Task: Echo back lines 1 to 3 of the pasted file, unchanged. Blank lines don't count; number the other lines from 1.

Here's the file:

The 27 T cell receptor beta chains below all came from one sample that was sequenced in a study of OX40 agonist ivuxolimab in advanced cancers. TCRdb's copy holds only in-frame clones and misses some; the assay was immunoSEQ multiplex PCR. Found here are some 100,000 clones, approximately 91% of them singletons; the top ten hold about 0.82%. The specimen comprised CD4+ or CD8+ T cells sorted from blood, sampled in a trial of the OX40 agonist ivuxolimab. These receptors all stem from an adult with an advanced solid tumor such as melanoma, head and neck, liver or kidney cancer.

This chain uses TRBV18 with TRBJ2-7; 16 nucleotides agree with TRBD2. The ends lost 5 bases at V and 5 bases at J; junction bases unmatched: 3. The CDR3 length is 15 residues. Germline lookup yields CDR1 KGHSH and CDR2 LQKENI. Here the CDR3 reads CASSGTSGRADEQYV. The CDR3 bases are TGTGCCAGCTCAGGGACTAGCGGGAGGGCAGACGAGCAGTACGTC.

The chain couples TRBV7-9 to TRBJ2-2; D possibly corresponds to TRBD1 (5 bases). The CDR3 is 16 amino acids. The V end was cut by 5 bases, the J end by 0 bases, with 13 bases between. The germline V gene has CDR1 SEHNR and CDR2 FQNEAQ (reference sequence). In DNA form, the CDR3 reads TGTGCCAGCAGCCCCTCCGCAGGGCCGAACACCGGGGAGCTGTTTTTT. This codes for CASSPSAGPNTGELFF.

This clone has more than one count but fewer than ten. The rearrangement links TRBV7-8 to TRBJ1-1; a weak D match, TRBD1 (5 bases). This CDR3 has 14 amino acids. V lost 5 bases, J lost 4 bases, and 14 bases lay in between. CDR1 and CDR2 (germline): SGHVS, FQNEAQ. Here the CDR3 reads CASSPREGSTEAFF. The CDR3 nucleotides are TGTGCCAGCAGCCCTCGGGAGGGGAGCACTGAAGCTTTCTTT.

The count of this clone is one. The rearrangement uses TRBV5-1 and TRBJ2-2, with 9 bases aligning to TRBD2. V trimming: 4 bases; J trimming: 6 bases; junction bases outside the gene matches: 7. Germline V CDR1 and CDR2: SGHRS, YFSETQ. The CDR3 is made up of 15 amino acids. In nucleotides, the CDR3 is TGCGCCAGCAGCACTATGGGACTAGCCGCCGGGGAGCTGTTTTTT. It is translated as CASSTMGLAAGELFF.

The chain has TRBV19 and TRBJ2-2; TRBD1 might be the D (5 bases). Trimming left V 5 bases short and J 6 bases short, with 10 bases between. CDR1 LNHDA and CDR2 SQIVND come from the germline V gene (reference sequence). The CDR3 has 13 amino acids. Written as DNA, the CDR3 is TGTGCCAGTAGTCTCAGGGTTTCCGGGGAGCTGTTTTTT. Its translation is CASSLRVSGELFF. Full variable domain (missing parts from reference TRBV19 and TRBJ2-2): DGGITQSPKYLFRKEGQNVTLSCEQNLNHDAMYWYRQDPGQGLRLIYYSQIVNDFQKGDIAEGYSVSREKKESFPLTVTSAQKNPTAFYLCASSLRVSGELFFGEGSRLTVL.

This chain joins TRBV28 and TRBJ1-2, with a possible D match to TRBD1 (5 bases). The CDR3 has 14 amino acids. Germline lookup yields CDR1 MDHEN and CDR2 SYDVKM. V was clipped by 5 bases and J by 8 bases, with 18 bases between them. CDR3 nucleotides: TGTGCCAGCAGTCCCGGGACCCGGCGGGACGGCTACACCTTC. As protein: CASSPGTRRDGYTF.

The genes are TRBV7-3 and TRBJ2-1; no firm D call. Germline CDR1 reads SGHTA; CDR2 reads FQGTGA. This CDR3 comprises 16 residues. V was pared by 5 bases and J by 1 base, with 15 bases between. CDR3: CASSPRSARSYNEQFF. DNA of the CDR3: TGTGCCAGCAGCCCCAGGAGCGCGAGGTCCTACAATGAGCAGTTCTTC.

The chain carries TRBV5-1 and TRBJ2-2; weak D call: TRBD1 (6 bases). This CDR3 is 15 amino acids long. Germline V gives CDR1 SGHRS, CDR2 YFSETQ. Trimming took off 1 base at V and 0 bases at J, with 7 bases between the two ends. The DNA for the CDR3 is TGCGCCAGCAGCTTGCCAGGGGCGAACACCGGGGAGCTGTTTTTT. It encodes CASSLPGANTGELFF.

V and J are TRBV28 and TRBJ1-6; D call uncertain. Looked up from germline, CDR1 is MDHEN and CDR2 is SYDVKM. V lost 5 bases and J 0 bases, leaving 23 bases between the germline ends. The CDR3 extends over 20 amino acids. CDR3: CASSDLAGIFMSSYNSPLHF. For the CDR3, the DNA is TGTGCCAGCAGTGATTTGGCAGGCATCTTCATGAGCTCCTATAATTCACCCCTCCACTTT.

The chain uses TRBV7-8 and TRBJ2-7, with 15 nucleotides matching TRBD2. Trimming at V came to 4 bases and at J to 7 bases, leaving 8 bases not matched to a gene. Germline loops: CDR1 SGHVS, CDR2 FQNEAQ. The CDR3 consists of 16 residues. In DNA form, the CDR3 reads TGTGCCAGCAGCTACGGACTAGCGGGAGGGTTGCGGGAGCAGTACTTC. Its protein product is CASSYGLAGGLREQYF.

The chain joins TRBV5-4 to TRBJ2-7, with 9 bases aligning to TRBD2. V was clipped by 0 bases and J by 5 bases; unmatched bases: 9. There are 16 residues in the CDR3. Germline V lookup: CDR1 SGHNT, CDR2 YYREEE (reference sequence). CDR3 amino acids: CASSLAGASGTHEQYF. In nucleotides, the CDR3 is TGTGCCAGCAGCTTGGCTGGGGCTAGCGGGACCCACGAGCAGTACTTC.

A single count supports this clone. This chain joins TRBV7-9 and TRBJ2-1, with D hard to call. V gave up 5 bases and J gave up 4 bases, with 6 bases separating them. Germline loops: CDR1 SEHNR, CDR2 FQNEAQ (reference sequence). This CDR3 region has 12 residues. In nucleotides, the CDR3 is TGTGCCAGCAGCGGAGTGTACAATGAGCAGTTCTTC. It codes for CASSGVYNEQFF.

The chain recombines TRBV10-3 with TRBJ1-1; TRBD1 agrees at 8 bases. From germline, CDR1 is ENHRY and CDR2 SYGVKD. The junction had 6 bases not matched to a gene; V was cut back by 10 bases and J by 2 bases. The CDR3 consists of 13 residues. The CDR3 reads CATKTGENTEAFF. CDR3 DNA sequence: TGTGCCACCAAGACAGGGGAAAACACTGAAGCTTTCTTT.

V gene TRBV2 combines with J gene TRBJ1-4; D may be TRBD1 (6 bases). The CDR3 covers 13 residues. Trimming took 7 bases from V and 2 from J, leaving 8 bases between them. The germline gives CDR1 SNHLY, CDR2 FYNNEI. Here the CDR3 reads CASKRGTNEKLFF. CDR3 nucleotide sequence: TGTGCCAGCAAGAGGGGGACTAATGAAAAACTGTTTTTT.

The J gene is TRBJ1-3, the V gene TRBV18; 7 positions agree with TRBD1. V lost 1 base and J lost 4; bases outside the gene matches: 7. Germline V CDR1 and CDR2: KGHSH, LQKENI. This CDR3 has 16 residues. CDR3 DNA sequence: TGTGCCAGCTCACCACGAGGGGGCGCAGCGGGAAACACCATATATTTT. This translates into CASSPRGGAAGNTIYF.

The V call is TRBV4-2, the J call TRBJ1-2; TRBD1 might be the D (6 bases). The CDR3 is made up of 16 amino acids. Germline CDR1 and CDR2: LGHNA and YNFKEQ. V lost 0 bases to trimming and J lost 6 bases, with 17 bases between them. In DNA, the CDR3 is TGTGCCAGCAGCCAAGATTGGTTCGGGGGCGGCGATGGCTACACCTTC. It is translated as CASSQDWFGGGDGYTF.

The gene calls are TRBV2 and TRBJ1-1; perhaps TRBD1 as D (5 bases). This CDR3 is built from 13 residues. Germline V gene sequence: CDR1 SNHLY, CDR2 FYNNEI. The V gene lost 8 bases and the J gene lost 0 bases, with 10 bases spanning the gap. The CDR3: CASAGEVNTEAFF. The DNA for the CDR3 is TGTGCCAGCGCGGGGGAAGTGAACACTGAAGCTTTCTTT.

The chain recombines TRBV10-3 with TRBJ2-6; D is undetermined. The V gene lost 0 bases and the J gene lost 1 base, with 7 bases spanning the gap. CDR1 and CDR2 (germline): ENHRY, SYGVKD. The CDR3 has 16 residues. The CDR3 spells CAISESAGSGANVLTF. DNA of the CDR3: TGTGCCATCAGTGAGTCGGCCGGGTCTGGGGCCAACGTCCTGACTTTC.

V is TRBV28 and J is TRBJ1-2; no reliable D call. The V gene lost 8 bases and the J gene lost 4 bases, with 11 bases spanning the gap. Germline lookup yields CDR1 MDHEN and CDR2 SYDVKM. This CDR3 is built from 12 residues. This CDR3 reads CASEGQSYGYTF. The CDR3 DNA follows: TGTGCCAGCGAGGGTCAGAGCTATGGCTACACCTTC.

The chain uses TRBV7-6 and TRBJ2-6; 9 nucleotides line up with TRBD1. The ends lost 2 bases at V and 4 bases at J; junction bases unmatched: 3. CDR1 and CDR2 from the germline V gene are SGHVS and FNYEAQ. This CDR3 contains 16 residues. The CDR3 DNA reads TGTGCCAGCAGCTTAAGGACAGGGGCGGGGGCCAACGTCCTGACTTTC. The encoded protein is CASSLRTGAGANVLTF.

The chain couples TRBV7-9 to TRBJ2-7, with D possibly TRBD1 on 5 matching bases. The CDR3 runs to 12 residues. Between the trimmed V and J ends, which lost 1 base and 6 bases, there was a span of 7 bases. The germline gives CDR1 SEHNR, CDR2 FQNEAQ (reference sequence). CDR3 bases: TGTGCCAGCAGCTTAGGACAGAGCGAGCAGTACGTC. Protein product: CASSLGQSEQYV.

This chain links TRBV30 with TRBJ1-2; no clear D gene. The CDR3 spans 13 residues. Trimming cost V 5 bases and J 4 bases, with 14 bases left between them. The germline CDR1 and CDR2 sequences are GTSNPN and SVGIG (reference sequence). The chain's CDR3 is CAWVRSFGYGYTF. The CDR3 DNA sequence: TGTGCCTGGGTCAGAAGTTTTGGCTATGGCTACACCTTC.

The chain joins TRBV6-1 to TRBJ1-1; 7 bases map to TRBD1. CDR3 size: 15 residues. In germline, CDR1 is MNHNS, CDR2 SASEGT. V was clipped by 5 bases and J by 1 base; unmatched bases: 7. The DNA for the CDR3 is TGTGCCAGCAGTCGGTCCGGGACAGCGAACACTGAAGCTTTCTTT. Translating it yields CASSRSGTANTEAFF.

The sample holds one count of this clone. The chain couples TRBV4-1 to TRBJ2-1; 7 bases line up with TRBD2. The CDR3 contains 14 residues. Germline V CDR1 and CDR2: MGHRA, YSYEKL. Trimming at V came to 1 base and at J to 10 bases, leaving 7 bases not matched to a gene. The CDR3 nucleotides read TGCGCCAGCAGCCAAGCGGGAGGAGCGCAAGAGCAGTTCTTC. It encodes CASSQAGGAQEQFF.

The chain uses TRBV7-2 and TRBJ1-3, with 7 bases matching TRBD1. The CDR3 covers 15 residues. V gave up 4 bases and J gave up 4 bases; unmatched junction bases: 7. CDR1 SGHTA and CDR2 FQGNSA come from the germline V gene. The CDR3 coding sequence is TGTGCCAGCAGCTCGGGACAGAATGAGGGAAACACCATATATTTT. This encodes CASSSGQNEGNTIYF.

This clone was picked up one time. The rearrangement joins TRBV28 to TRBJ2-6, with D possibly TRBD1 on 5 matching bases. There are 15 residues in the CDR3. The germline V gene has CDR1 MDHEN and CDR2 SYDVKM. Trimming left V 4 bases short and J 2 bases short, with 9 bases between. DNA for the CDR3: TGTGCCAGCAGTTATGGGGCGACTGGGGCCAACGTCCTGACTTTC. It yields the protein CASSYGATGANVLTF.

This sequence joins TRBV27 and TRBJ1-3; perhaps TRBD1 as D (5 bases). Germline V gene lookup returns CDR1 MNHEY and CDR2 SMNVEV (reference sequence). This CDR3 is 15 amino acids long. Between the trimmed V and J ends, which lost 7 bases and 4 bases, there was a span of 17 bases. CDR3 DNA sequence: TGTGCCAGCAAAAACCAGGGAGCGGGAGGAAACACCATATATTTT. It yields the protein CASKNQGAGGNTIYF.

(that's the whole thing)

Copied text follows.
The 27 T cell receptor beta chains below all came from one sample that was sequenced in a study of OX40 agonist ivuxolimab in advanced cancers. TCRdb's copy holds only in-frame clones and misses some; the assay was immunoSEQ multiplex PCR. Found here are some 100,000 clones, approximately 91% of them singletons; the top ten hold about 0.82%. The specimen comprised CD4+ or CD8+ T cells sorted from blood, sampled in a trial of the OX40 agonist ivuxolimab. These receptors all stem from an adult with an advanced solid tumor such as melanoma, head and neck, liver or kidney cancer.

This chain uses TRBV18 with TRBJ2-7; 16 nucleotides agree with TRBD2. The ends lost 5 bases at V and 5 bases at J; junction bases unmatched: 3. The CDR3 length is 15 residues. Germline lookup yields CDR1 KGHSH and CDR2 LQKENI. Here the CDR3 reads CASSGTSGRADEQYV. The CDR3 bases are TGTGCCAGCTCAGGGACTAGCGGGAGGGCAGACGAGCAGTACGTC.

The chain couples TRBV7-9 to TRBJ2-2; D possibly corresponds to TRBD1 (5 bases). The CDR3 is 16 amino acids. The V end was cut by 5 bases, the J end by 0 bases, with 13 bases between. The germline V gene has CDR1 SEHNR and CDR2 FQNEAQ (reference sequence). In DNA form, the CDR3 reads TGTGCCAGCAGCCCCTCCGCAGGGCCGAACACCGGGGAGCTGTTTTTT. This codes for CASSPSAGPNTGELFF.